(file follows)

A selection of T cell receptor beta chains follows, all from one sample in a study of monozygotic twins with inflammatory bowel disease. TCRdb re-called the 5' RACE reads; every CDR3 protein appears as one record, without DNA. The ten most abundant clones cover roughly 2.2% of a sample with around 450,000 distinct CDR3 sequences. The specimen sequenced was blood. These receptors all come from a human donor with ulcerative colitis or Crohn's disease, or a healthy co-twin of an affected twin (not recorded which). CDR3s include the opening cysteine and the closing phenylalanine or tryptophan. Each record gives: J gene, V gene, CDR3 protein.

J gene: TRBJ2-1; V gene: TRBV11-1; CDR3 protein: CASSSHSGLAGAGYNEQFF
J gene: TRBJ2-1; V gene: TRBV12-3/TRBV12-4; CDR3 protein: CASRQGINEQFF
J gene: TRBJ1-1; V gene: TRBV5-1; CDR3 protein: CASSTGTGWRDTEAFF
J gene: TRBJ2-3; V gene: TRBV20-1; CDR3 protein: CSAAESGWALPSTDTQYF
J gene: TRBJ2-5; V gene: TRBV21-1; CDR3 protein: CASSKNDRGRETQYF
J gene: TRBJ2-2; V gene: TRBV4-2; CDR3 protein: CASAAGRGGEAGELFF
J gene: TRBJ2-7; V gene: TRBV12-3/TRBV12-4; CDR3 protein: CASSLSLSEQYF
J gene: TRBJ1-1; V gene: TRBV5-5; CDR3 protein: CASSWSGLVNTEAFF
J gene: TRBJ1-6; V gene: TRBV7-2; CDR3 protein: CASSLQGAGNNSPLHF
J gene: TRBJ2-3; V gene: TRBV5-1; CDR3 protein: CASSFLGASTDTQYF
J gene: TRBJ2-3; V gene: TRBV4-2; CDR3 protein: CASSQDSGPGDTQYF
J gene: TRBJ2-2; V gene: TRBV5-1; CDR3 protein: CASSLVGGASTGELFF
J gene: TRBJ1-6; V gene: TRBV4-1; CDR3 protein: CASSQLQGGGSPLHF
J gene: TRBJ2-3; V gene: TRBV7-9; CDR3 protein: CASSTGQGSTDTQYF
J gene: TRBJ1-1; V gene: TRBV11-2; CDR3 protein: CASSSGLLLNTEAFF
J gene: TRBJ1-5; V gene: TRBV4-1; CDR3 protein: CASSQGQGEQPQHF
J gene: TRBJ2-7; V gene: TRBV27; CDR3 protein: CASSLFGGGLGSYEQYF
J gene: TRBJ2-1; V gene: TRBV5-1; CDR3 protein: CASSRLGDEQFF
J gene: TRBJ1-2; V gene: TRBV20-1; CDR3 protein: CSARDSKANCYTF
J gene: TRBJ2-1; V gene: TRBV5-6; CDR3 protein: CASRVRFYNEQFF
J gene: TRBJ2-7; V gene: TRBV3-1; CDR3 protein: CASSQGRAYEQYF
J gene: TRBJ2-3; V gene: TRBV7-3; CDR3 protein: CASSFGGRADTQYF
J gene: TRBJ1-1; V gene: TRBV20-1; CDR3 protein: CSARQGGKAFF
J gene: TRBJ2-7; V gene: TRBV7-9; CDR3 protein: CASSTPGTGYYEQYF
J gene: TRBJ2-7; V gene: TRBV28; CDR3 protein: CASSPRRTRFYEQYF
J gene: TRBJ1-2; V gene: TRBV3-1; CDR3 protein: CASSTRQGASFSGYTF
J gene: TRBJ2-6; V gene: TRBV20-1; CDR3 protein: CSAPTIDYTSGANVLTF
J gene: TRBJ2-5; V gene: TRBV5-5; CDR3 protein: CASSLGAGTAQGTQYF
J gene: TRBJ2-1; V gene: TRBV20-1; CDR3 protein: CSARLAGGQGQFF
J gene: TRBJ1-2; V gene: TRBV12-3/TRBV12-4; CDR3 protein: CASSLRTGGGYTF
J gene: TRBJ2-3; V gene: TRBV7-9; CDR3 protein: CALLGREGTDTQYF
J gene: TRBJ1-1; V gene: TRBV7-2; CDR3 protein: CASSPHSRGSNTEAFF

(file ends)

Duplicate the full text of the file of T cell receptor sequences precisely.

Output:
A selection of T cell receptor beta chains follows, all from one sample in a study of monozygotic twins with inflammatory bowel disease. TCRdb re-called the 5' RACE reads; every CDR3 protein appears as one record, without DNA. The ten most abundant clones cover roughly 2.2% of a sample with around 450,000 distinct CDR3 sequences. The specimen sequenced was blood. These receptors all come from a human donor with ulcerative colitis or Crohn's disease, or a healthy co-twin of an affected twin (not recorded which). CDR3s include the opening cysteine and the closing phenylalanine or tryptophan. Each record gives: J gene, V gene, CDR3 protein.

J gene: TRBJ2-1; V gene: TRBV11-1; CDR3 protein: CASSSHSGLAGAGYNEQFF
J gene: TRBJ2-1; V gene: TRBV12-3/TRBV12-4; CDR3 protein: CASRQGINEQFF
J gene: TRBJ1-1; V gene: TRBV5-1; CDR3 protein: CASSTGTGWRDTEAFF
J gene: TRBJ2-3; V gene: TRBV20-1; CDR3 protein: CSAAESGWALPSTDTQYF
J gene: TRBJ2-5; V gene: TRBV21-1; CDR3 protein: CASSKNDRGRETQYF
J gene: TRBJ2-2; V gene: TRBV4-2; CDR3 protein: CASAAGRGGEAGELFF
J gene: TRBJ2-7; V gene: TRBV12-3/TRBV12-4; CDR3 protein: CASSLSLSEQYF
J gene: TRBJ1-1; V gene: TRBV5-5; CDR3 protein: CASSWSGLVNTEAFF
J gene: TRBJ1-6; V gene: TRBV7-2; CDR3 protein: CASSLQGAGNNSPLHF
J gene: TRBJ2-3; V gene: TRBV5-1; CDR3 protein: CASSFLGASTDTQYF
J gene: TRBJ2-3; V gene: TRBV4-2; CDR3 protein: CASSQDSGPGDTQYF
J gene: TRBJ2-2; V gene: TRBV5-1; CDR3 protein: CASSLVGGASTGELFF
J gene: TRBJ1-6; V gene: TRBV4-1; CDR3 protein: CASSQLQGGGSPLHF
J gene: TRBJ2-3; V gene: TRBV7-9; CDR3 protein: CASSTGQGSTDTQYF
J gene: TRBJ1-1; V gene: TRBV11-2; CDR3 protein: CASSSGLLLNTEAFF
J gene: TRBJ1-5; V gene: TRBV4-1; CDR3 protein: CASSQGQGEQPQHF
J gene: TRBJ2-7; V gene: TRBV27; CDR3 protein: CASSLFGGGLGSYEQYF
J gene: TRBJ2-1; V gene: TRBV5-1; CDR3 protein: CASSRLGDEQFF
J gene: TRBJ1-2; V gene: TRBV20-1; CDR3 protein: CSARDSKANCYTF
J gene: TRBJ2-1; V gene: TRBV5-6; CDR3 protein: CASRVRFYNEQFF
J gene: TRBJ2-7; V gene: TRBV3-1; CDR3 protein: CASSQGRAYEQYF
J gene: TRBJ2-3; V gene: TRBV7-3; CDR3 protein: CASSFGGRADTQYF
J gene: TRBJ1-1; V gene: TRBV20-1; CDR3 protein: CSARQGGKAFF
J gene: TRBJ2-7; V gene: TRBV7-9; CDR3 protein: CASSTPGTGYYEQYF
J gene: TRBJ2-7; V gene: TRBV28; CDR3 protein: CASSPRRTRFYEQYF
J gene: TRBJ1-2; V gene: TRBV3-1; CDR3 protein: CASSTRQGASFSGYTF
J gene: TRBJ2-6; V gene: TRBV20-1; CDR3 protein: CSAPTIDYTSGANVLTF
J gene: TRBJ2-5; V gene: TRBV5-5; CDR3 protein: CASSLGAGTAQGTQYF
J gene: TRBJ2-1; V gene: TRBV20-1; CDR3 protein: CSARLAGGQGQFF
J gene: TRBJ1-2; V gene: TRBV12-3/TRBV12-4; CDR3 protein: CASSLRTGGGYTF
J gene: TRBJ2-3; V gene: TRBV7-9; CDR3 protein: CALLGREGTDTQYF
J gene: TRBJ1-1; V gene: TRBV7-2; CDR3 protein: CASSPHSRGSNTEAFF